Jimmy Magahern | Dec 31, 2012, 9:59 a.m.
Scott, who ranks as a 4.0 player in the game’s scale of 5, places herself somewhere in the latter category. “I don’t have to win every game,” she says. “But I enjoy the challenge.”
The Scotts, who spend half the year in Tucson and the other half traveling in their RV, prefer the city-based senior games over the state and national tournaments, and have played in the Tucson Senior Olympic Festival for most of the past six years, where Priscilla has gone from playing poorly to, lately, placing first.
Now that pickleball’s getting respect from the National Senior Games, Scott says she’d like to play in Cleveland this summer, but feels the $140 entry fee is too steep for the customarily frugal senior—one reason, perhaps, that the senior games will never rival the actual Olympics in audience attendance (Brandt says most of those in the stands are usually spouses; even their adult children are typically too busy with their own lives.)
“That’s twice what most of us spend on the average local tournament,” she says. “And I know that they’re getting lots of angry emails from players who play the tournament circuit.”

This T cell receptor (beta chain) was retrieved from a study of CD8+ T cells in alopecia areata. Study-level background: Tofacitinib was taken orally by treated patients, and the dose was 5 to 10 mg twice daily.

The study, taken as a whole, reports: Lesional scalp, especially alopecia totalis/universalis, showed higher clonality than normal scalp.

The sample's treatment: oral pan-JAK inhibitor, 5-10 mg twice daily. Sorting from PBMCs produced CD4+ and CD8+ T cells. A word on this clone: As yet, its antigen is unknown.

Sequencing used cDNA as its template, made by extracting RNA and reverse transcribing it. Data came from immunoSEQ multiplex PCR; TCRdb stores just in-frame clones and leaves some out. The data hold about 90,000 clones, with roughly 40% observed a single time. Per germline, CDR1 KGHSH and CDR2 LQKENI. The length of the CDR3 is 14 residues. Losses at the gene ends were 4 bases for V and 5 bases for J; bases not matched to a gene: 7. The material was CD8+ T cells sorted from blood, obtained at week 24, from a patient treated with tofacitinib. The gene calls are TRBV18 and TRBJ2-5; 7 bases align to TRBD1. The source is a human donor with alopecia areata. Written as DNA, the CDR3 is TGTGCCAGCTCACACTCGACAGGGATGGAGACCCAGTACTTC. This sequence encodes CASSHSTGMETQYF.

She’s also not a fan of the age-based divisioning in the national games, preferring to play against people at her own skill level—regardless of age.
“We have several players over 80 in the Tucson games who are really good,” she says. “But it’s the 70-plus bracket that’s really blossoming—there are more players every year in the over-70 group. People are playing longer and staying active longer. More people are staying with it.”
She does concede that physical abilities naturally change a bit after 70, which is why the Tucson games now include two divisions: the 50-to-70 group, and the “Superseniors”—that growing population of competitive athletes in their 70s and beyond.
“I’m excited about that change,” she says. “This will be a way for these folks to go out and compete—without being beat up by the 50-year-olds!”
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